Born and raised in West Philadelphia, Biddle lived most of his life in Montreal. However, he did not become a Canadian citizen until his last years. After completing military duties in the US Armed Forces during World War II, serving in China, India and Burma, he went on to study music at Temple University in Philadelphia, where he started playing bass. In 1948, he arrived in Montreal while touring with Vernon Isaac’s Three Jacks and a Jill. Biddle was fascinated by the fact that in Canada, particularly Quebec, you would see black jazz musicians playing alongside white jazz musicians as the best of friends. Impressed with the opened-mindedness of the people of Canada in matters of race, he decided to settle down in Montreal, and fell in love with a French-Canadian woman, Constance. The two eventually married and raised three daughters – Sonya, Stephanie and Tracy – and a son, Charles Biddle Jr.
Biddle was employed as a car salesman from 1954 to 1972, while performing with pianists Charlie Ramsey, Milt Sealey, Alfie Wade, Sadik Hakim, and Stan Patrick in local Montreal nightclubs. As a promoter, he booked musicians Johnny Hodges, John Coltrane, Pepper Adams, Bill Evans, Art Farmer, Tommy Flanagan and Thad Jones to perform in Montreal. He performed off and on with guitarist Nelson Symonds between 1959 and 1978. Between 1961 and 1963 they performed together under Biddle’s leadership at Dunn’s, La Tête de l’Art, etc.; and under Symonds’ leadership at the Black Bottom from 1964 to 1968. As a duo they performed at several resort communities in the Laurentians between 1974 and 1978.
He was an important supporter and promoter of Jazz music in Montreal. He frequently organized outdoor festivals of local jazz musicians, particularly Jazz Chez Nous, a 3-day Jazz Festival in 1979 and another in 1983 which laid the foundation for the Montreal International Jazz Festival, now the world’s largest jazz festival.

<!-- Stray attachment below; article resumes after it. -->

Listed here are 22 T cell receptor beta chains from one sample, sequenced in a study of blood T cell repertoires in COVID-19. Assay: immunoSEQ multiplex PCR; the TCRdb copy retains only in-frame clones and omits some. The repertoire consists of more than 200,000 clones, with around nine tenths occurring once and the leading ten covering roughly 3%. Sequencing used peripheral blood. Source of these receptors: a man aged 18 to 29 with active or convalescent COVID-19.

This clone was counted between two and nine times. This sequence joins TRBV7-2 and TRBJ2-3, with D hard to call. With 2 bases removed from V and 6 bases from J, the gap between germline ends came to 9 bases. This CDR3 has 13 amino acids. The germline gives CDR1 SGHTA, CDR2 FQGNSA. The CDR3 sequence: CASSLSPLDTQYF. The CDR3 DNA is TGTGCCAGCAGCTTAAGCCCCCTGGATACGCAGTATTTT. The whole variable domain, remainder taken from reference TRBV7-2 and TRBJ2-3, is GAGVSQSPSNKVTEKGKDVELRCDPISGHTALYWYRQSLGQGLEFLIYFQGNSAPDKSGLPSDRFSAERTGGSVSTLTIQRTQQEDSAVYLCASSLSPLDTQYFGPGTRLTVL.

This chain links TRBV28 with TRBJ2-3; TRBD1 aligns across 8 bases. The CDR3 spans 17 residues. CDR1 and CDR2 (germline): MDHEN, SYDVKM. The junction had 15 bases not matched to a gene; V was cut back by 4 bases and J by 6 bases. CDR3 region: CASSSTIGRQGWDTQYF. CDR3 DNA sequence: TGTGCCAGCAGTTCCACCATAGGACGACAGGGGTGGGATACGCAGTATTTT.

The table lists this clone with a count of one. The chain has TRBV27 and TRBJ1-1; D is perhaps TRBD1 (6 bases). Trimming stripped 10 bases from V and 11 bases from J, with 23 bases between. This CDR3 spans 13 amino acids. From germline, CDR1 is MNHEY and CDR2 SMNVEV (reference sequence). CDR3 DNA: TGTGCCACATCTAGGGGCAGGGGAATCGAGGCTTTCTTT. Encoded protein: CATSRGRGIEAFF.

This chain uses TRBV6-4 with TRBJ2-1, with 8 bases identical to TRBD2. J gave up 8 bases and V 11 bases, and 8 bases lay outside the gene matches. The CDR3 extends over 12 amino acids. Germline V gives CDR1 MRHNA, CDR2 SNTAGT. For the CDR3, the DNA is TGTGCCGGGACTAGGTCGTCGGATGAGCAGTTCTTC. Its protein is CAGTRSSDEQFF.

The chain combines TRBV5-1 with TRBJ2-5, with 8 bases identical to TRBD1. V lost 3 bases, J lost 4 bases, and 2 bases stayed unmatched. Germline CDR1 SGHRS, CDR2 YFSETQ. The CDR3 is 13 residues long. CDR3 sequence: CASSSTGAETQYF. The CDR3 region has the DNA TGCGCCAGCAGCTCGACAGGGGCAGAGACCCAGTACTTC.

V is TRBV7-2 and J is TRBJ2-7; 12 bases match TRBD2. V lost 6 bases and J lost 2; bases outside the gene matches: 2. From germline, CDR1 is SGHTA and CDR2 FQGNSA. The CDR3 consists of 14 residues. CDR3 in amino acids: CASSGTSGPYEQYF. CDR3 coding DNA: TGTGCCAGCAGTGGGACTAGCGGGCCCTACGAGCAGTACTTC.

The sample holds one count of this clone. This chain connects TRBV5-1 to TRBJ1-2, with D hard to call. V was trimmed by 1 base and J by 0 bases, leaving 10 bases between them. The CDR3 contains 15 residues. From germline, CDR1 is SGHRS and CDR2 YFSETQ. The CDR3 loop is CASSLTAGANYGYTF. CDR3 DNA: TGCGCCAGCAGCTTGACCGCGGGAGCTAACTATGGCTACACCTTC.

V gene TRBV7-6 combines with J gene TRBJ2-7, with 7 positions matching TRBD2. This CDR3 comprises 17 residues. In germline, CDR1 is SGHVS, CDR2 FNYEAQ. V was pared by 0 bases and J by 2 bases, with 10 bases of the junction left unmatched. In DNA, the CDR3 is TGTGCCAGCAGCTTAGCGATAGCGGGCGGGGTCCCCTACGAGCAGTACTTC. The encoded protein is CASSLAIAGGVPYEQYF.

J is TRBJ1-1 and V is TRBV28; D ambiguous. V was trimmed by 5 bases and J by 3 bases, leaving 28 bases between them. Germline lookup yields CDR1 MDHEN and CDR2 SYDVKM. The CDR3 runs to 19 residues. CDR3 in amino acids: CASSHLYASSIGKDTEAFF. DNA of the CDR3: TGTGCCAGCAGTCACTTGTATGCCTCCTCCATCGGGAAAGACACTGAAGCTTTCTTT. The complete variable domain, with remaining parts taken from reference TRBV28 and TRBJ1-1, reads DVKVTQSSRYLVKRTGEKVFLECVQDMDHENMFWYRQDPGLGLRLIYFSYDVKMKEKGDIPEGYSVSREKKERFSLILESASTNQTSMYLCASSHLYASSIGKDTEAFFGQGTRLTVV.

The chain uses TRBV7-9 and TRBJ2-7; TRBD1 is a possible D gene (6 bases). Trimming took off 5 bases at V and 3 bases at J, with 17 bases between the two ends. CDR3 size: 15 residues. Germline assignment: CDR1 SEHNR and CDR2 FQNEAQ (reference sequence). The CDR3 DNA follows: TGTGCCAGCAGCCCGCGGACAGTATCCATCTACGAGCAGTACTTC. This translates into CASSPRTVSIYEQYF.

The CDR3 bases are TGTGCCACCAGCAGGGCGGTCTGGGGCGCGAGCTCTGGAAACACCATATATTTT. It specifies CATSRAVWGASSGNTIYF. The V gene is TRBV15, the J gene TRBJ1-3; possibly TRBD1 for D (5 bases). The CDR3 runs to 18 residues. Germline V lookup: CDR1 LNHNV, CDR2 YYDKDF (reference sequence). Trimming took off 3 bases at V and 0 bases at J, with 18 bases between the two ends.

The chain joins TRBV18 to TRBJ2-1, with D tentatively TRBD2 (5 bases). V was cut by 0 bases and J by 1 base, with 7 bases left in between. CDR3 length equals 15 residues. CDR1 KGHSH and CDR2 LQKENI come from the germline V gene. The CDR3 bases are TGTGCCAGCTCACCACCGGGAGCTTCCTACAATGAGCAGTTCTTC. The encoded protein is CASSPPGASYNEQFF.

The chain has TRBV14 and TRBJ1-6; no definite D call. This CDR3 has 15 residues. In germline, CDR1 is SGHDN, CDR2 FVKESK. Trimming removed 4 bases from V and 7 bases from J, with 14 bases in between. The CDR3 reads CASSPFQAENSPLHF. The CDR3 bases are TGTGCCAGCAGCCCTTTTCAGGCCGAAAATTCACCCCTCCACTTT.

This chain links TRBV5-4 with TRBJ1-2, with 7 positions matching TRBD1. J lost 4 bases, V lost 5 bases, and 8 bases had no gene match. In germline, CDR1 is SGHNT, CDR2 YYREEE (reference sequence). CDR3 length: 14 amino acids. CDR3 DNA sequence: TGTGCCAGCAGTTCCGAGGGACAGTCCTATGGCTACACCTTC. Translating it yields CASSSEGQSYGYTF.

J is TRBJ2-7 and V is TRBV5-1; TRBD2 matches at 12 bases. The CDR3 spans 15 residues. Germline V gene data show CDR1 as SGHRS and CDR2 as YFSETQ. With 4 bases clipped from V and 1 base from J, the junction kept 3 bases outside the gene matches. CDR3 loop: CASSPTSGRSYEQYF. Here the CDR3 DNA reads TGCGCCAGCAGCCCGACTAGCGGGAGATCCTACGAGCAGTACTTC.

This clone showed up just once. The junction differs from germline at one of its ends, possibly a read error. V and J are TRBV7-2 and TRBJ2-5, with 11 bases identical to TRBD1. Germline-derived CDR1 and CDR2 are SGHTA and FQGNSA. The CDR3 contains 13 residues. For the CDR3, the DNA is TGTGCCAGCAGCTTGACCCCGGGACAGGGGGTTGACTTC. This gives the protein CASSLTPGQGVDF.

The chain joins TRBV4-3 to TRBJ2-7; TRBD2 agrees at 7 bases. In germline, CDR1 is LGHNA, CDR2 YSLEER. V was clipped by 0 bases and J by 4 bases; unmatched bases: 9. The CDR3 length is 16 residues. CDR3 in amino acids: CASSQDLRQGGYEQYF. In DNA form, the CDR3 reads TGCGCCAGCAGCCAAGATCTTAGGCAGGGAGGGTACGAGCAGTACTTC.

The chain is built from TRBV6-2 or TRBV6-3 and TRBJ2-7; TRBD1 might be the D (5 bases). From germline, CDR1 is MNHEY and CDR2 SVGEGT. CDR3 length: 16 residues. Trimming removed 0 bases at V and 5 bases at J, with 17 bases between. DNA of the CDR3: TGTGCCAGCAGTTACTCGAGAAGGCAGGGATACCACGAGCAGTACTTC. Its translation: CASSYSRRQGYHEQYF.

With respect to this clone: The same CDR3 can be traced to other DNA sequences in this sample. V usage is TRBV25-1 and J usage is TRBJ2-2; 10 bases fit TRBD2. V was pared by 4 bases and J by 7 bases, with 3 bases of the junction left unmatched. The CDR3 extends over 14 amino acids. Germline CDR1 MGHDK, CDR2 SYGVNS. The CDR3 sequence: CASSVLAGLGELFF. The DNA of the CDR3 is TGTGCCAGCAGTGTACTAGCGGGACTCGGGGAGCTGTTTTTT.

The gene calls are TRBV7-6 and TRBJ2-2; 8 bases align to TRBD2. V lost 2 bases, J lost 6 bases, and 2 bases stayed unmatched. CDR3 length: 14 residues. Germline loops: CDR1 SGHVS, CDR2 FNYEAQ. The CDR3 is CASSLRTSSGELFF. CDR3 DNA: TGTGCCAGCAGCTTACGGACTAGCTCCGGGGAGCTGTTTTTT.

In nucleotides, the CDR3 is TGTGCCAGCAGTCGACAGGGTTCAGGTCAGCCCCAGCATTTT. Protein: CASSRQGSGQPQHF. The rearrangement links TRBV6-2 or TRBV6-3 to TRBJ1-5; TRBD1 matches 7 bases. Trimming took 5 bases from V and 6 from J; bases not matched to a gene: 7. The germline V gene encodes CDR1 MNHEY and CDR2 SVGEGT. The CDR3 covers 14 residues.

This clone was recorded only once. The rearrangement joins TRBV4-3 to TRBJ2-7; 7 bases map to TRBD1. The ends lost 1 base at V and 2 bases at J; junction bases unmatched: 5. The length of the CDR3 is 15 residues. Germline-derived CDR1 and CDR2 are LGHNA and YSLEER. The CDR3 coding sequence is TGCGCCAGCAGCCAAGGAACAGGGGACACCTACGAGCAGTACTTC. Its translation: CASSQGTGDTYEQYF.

In 1981 he lent his name to a Jazz club in downtown Montreal on Aylmer Street (corner President Kennedy), which became known as Biddle’s (now known as House of Jazz) and was featured in the Bruce Willis film The Whole Nine Yards with his daughter Stephanie Biddle on vocals. Biddle’s club remained at the heart of jazz culture in Montreal during his lifetime. When performing at the club he would use the title, ‘Charlie Biddle on the fiddle’, and led trios at the club on a regular basis, along with pianists Oliver Jones, Steve Holt, Wray Downes, and Jon Ballantyne. He played at the club weekly up until the last months before his death, on February 4, 2003, in his Montreal home surrounded by his family. He did not become a Canadian citizen until the year 2000.
Biddle recorded LPs with Milt Sealey, Ted Curson, and Oliver Jones. He also performed on the big-screen in such feature films as The Whole Nine Yards, 2000; The Moderns, 1988; and the French-Canadian film Les Portes Tournantes, 1988.
Biddle received the Oscar Peterson Prize in 2000, was Named an Officer of the Order of Canada, the highest civilian honour given in this country, granted to Canadian citizens ‘for outstanding achievement and service to the country or to humanity at large' Order of Canada in 2003, and was honored with the Prix Calixa-Lavallée in 2003. The Saint-Jean-Baptiste Society stated that: “Without him, Québecers might not have developed their love for jazz that has made Montreal a host of one of the greatest jazz festivals in the world.”